It’s considered one of the most common symptoms of autism: a lack of eye contact.
And while that may be true for the a large percentage of people on the autism spectrum, it’s not always the case. And of this, I see proof every day.
Autism & eye contact
When my son, Quinn, talks to me up close and looks straight into my eyes, some people are surprised. In fact, several have been quick to ask, “Are you sure he has autism?”
Yes — we’re sure. (And so are the hundred or so teachers and specialists we’ve had involved in his education and care over the last 12 years.)
“But I always heard that kids with autism don’t make eye contact.”
Well, some kids do — and my son is one who does.
Here’s not looking at you, kid
Over the years, movies and TV have helped this concept along with visuals like this depiction (below) of an autistic boy in the Bruce Willis film Mercury Rising — a kid who spends a lot of his time looking like this:
It’s understandable that television shows and movies would perpetuate the notion that people many with autism will never meet a gaze, because (a) it makes the character more obviously “different” onscreen, and (b) they are probably taking their cues from government research and university studies.
But “many” is not “all” — nor even necessarily “most.”
The pluses and minuses of labels
Even as a baby, Quinn was never one to shy from eye contact, which is probably part of the reason we were a little late to realize that he was autistic. I know we aren’t the only parents who missed an early diagnosis because we were looking for obvious signs rather than more subtle clues.
And therein lies the rub: As much as I wish everyone could easily recognize the signs of autism, that will always be tough, because there really is no such thing as “typical” autism. The autistic mind is complex, highly-individualized, multi-faceted, surprising, and often wondrously “different.”
But as such, labeling autistic behaviors so specifically might actually be harming some of the very people who need our help.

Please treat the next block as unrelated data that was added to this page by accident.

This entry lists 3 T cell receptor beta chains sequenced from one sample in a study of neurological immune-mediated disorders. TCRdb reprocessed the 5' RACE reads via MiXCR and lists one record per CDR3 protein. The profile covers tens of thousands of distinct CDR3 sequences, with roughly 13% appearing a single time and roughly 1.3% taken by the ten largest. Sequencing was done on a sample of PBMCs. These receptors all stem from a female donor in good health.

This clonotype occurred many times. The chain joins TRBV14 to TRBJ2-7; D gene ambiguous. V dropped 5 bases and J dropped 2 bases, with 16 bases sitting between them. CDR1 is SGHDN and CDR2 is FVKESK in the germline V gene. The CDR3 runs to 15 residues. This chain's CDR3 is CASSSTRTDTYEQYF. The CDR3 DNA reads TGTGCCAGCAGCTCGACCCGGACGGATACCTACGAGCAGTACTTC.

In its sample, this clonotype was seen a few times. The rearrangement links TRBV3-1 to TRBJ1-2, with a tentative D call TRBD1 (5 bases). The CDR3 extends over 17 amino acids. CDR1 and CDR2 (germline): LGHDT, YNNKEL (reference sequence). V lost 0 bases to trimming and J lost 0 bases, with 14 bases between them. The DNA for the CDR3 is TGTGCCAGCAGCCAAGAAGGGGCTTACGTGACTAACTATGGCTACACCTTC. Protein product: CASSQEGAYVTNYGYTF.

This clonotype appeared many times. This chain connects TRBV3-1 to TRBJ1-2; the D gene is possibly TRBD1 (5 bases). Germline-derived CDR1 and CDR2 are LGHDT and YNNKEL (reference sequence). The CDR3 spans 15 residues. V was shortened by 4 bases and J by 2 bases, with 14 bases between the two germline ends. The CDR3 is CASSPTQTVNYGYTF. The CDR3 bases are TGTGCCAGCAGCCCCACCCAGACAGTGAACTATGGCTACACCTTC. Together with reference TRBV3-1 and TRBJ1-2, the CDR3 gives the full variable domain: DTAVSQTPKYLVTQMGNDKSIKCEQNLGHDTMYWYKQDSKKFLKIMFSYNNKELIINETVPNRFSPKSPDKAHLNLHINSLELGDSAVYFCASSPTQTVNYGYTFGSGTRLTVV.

When parents don’t see some of the more common signs of autism — such as unusual speech patterns, hand flapping and, yes, that lack of eye contact — they may not be compelled to get their son or daughter evaluated. But for such an assessment, sooner is better. A formal diagnosis can lead to a better understanding of an autistic child’s needs, and it’s an important first step in getting the support necessary to help him or her reach full potential.
Let it also be said: In my view, “full potential” doesn’t mean assimilating all of the neurotypical behaviors — trying to act like autism doesn’t exist. It’s more about learning ways to bridge the gap between people with autism and without, while allowing each person on the spectrum to maintain a sense of individuality.
Why is looking at someone else in the eyes difficult? Many people on the spectrum have explained (verbally or otherwise) that the sensory input from “eye looking” can be overwhelming. Others just don’t want to bother, saying it seems like a pointless social construct.
But for typical folk, a direct gaze is considered important because its an acknowledgement that we’re being seen and heard. Many teachers, parents and therapists will encourage direct eye contact.
Some people with autism can also these learned skills to their advantage. For instance, now that Quinn’s older, when he wants to get my attention, he has no problem using a hand to gently turn my face to his so I will look him in the eye (as he did just a second ago while I was typing this sentence).
Of course, I don’t think that my son’s affinity for eye contact with close family means he’s better than or less autistic than other people on the spectrum. I also can’t take too much credit. Maybe our early bond helped encourage that connection… or maybe the bond itself was helped along by the fact that he appreciated that kind of contact.
Regardless of its origin, I won’t pretend I’m not incredibly grateful for it. Instead of a gaze off into the distance, I get to see this:
I realize that Quinn represents a case study of one, and that’s exactly as it should be — but there are undoubtedly thousands of others who share this trait.
So the next time you hear, “people with autism don’t make eye contact,” you now have evidence to the contrary: Some autistic people can and will make eye contact of their own accord.
And such diversity — that unique combination of traits — is part of the beauty and mystery of what we call autism.
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